Thom Hartmann, interviewed by Bob Seay from Full transcript.

Bob Seay from the ADD area on, conducted a telephone interview with Thom Hartmann.

Here is the transcript.

Bob Seay: I've got to ask this. You're ADD, right?

Thom Hartmann: (laughs) Oh, yeah. Big time.

Bob Seay: The people who write about ADD, you, and Lynn Weiss, and Dr. Hallowell, are all ADDers. Do you think it hurts their credibility any?

Thom Hartmann: No.

Bob Seay: If you didn't have ADD, would you feel the same way?

Thom Hartmann: I don't have any idea.

Bob Seay: (laughs) How do you separate that, right?

Thom Hartmann: Its hard to answer a hypothetical question, but in terms of my, you know, confessing to the world that I have ADD and does that hurt my credibility... I have never had somebody come up to me and say "Because you're ADD you have no right to write about it." In fact, the opposite has happened.

Bob Seay: But we live in a culture where the people who are "experts" , quote unquote, on pregnancy are men. You know? What's up with that?

Thom Hartmann: That's changing. There are a lot more women out there. And I think in this field particularly... John Ratey and Ned Hallowell created an atmosphere where therapists felt OK to come out of the closet, and.. there are a lot of good therapists out there who are ADD.

Bob Seay: When you wrote Attention Deficit Disorder : A Different Perception you were one of the first to come out and say that ADD is not a "Disorder". Is the Hunter in a Farmer's World theory becoming more accepted?

Thom Hartmann: Yeah, (laughs) you know, they say at first new ideas are ridiculed, then they are despised, and fought against, and then everybody says that they're self evident -- what's new?

Bob Seay: Just for people who don't know what the Hunter/Farmer theory is, could you describe that quickly? Just so they're more familiar with it.

Thom Hartmann: I'd say that basically its that the collection of characteristics that we call ADD are things that in a Hunting society would make a person more successful, whereas, in an agricultural society they would be a liability.

Bob Seay: ...and since we live in an agricultural society.... I have hard time getting that across to people too, people who have never seen a farm..

Thom Hartmann: We live actually, ...well, the agricultural revolution of 10,000 years ago led to the agricultural age, which ended about 200 years ago, with the industrial revolution.

Bob Seay: But even with the industry, its still all dependent on a steady food source...

Thom Hartmann and I talked about another mutual interest, author Daniel Quinn. Isn't it wild when you meet someone you really respect and find out they read the same books as you? Hartmann's most recent book, The Prophet's Way, touches on many of the same topics as Dan Quinn's work, but with a far different tone. It's more of, in Thom Hartmann's words, "the spiritual autobiography of an ADDer". Back to the interview...

Thom Hartmann: But see, if you look at it in terms of behavior, those behaviors that make a good farmer - going out and picking bugs off plants all day long - also make a person a good factory worker, putting the same screw on the same bolt all day long. And so the set of behaviors that I am referring to are also industrial. In other words, the industrial age, in terms of behavior, is simply an extension of the agricultural revolutionary age.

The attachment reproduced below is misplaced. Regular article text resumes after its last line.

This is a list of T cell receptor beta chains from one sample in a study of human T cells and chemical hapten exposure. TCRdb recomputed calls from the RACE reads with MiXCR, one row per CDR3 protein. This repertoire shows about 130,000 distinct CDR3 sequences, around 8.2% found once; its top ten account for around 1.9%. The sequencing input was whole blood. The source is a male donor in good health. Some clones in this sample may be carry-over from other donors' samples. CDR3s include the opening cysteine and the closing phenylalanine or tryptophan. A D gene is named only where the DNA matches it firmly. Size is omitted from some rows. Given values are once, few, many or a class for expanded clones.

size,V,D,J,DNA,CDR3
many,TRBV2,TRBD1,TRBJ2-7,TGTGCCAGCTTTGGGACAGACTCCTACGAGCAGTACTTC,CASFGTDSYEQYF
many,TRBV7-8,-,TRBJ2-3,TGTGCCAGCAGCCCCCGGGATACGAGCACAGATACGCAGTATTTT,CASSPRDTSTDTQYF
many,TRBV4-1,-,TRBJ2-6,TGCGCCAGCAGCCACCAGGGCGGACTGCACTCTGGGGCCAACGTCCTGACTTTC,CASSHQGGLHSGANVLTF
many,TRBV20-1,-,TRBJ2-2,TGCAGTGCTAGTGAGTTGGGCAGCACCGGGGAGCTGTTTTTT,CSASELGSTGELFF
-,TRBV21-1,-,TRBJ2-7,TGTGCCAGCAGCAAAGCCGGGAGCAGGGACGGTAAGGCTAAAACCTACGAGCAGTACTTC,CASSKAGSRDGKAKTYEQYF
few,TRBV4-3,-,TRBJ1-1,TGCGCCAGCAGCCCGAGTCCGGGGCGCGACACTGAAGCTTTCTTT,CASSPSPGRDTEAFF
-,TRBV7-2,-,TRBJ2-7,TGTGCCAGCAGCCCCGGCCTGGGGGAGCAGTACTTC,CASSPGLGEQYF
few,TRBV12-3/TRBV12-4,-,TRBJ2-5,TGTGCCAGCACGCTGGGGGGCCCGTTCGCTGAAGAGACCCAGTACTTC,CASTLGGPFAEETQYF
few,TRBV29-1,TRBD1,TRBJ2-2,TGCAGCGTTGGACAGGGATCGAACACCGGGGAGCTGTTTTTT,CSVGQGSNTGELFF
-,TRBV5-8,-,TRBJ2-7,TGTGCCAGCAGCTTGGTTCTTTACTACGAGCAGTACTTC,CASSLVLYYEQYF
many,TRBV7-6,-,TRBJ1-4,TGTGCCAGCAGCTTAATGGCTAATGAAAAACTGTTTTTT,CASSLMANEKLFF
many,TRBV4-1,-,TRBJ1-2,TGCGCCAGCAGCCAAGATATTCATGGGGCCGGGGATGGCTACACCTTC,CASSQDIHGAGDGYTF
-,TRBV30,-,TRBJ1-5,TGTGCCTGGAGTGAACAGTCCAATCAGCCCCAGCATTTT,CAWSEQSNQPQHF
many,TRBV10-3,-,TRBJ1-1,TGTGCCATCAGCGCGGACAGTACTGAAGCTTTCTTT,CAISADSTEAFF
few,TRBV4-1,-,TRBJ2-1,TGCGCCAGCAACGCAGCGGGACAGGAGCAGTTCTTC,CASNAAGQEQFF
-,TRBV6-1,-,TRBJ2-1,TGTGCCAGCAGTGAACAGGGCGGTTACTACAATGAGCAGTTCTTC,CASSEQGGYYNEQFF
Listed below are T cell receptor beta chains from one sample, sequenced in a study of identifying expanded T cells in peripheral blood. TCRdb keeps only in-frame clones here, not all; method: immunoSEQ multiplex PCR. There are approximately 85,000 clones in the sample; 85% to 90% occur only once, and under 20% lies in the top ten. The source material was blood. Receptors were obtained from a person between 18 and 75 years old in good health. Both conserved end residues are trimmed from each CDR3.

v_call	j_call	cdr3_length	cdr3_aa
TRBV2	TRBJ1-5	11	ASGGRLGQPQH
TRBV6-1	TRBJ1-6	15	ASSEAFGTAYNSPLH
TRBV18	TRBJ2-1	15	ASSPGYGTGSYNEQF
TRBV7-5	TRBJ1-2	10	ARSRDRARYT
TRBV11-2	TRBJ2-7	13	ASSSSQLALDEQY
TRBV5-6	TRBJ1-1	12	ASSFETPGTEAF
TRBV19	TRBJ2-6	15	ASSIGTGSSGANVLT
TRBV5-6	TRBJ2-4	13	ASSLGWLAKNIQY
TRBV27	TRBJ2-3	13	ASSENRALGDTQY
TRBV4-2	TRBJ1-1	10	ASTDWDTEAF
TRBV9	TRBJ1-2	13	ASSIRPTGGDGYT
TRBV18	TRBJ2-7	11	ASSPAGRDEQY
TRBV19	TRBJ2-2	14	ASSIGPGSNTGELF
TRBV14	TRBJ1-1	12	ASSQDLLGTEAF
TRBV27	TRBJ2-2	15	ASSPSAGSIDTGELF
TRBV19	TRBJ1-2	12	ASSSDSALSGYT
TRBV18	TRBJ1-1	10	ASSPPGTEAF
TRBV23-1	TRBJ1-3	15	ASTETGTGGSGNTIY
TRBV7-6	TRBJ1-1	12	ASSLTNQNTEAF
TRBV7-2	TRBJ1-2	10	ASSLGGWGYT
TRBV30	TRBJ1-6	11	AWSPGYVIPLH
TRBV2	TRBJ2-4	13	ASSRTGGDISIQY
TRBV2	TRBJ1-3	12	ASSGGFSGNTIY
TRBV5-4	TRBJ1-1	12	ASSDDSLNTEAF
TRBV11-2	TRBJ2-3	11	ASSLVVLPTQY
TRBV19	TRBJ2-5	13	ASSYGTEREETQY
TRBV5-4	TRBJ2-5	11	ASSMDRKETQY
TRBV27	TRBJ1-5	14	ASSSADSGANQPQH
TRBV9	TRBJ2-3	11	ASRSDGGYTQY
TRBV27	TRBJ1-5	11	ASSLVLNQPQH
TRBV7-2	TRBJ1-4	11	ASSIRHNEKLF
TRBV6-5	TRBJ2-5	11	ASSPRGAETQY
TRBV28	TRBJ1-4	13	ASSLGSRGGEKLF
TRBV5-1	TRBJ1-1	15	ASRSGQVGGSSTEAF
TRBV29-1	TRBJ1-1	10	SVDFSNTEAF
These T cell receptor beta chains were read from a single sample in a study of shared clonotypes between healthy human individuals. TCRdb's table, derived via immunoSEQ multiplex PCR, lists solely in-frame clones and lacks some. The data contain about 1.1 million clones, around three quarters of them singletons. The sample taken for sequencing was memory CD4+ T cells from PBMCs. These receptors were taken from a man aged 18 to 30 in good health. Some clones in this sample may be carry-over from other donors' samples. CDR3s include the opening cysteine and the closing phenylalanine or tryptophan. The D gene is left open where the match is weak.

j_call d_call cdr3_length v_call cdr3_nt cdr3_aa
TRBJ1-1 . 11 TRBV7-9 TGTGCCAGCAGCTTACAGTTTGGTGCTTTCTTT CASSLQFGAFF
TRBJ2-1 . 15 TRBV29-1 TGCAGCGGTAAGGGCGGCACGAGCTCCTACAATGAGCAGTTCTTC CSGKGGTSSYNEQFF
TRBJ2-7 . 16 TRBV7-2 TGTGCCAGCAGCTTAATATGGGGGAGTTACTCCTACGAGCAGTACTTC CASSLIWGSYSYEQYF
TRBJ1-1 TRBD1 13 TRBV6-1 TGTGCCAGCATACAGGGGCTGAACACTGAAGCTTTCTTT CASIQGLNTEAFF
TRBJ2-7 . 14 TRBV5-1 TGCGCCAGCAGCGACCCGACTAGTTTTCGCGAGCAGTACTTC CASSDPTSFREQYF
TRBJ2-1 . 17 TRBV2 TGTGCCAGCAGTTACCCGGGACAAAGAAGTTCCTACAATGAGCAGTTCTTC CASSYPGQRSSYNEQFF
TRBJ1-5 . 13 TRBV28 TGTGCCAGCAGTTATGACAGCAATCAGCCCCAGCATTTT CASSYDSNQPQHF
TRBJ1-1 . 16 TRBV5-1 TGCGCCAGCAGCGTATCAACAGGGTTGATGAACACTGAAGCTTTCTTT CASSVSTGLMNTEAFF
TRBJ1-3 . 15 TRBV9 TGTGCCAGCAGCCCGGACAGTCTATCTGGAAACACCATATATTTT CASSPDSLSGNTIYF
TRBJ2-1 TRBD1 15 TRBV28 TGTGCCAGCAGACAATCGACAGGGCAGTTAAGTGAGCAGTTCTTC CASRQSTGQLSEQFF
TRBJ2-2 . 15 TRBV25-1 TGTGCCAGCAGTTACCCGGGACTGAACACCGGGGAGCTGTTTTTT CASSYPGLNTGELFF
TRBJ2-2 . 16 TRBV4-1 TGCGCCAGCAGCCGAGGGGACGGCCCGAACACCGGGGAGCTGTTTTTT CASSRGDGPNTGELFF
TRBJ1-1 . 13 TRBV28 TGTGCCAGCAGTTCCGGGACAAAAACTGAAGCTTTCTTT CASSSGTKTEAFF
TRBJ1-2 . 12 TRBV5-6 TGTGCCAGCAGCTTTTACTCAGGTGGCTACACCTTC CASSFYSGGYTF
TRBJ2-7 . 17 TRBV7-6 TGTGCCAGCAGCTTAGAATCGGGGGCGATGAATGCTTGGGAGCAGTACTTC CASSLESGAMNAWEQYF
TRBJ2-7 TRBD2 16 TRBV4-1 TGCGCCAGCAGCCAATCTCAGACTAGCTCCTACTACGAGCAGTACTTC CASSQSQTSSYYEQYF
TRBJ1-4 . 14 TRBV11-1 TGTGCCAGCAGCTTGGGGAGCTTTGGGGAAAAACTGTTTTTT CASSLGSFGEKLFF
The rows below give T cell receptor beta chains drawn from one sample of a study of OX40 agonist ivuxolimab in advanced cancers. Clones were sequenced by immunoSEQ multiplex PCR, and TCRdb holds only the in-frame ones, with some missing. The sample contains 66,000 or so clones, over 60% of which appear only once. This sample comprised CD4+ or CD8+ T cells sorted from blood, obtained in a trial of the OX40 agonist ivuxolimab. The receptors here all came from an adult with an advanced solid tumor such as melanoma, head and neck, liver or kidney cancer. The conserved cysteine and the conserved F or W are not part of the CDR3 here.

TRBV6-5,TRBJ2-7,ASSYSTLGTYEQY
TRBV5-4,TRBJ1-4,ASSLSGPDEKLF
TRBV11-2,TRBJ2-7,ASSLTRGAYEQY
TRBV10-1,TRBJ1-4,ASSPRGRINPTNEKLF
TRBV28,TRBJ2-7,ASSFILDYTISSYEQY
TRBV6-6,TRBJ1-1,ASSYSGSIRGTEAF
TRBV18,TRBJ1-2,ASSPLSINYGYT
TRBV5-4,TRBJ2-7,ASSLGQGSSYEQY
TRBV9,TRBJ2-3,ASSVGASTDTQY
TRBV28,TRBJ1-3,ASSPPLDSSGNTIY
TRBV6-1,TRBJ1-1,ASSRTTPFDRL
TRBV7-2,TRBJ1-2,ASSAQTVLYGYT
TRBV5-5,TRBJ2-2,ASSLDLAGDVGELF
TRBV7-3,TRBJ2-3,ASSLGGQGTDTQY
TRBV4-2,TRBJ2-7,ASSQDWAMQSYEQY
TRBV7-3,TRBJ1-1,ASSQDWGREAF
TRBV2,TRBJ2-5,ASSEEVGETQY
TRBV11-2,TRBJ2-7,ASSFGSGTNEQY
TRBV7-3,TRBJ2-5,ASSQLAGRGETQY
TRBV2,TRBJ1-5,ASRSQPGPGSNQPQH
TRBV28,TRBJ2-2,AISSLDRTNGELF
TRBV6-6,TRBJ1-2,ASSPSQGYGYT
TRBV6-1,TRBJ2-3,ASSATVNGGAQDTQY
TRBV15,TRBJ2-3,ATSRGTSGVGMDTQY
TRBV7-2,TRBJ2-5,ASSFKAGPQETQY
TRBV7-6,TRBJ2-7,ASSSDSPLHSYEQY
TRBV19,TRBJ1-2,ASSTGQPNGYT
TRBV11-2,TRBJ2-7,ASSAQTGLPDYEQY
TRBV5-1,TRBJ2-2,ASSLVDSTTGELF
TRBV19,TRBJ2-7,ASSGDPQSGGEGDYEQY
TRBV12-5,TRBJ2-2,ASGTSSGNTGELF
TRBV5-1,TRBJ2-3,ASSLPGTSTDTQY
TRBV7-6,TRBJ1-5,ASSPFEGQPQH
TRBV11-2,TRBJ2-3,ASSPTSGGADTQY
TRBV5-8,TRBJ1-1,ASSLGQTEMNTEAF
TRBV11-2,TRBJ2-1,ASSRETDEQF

Bob Seay: Yeah, why do they call it a plant?

Thom Hartmann: (laughs) Yeah. (laughs) Same kind of thinking.

Bob Seay: So, with computers, and everything else, are we coming back around to where a Hunter mentality is more useful? Or is there always going to be this kind of friction between the two cultures?

Thom Hartmann: I don't know.

Note: Whenever he says "I don't know", its always quick, and run together as one word - "Idon'tknow." Thom Hartmann's voice reminds me of a radio news anchor... a really good radio news anchor, like someone from NPR. I kept wanting to hum "All Things Considered".

You know, historically, when hunting and farming societies collided, there was conflict. But that might not have been a bad thing. It might have served to strengthen and reinforce the individual identities of those two communities.

Bob Seay: I came across this article by Tom Hunt, "Gray Peppered Moths and Brilliant Minds" in which he writes that ADD is an evolutionary adaptation TO the culture we are creating. He uses the London Gray Moth as an example of adaptation to a changing environment. You say, in the "Hunter" theory, that ADD is an evolutionary remnant of sorts. Are we "coming from" or "going to" ADD?

Thom Hartmann: I don't think that ADD is "one thing." Therefore, I believe it's overly simplistic for me or anybody else to say that it's an old-time or a new-time adaptation. The London moth is a great example of how rapidly evolution can happen, but it's also important to keep in mind that the moth has one to five new generations *every year*, whereas it takes us, on average, 20 years to produce a generation.

Note: This generational aspect was discussed at ADDA. While non-ADDers tend to have, on average, about four generations per century, ADDers tend to have five. We just "get to it" at a younger age!)

So our evolutionary processes will necessarily move much slower. I do, however, think that what was once an "old" adaptation is now becoming again useful (and has always been useful in many contexts, which is why the US was conquered and the light bulb invented, etc.) in a broad sense.

Bob Seay: One of your articles I read, "Why are so many smart children are failing in public schools, or something like that, talked about that. What can we do to make our schools more "hunter friendly"?

Thom Hartmann: The way that we learn almost everything in life, we learn through number 1: observation, number 2: experience and number 3: through teaching others. Three different ways that we learn. That's how we learn to ride a bicycle, that's how we learn about relationships, that's how we learn to walk.. that's how we learn all the functional things, through one or more of those three ways, or all three.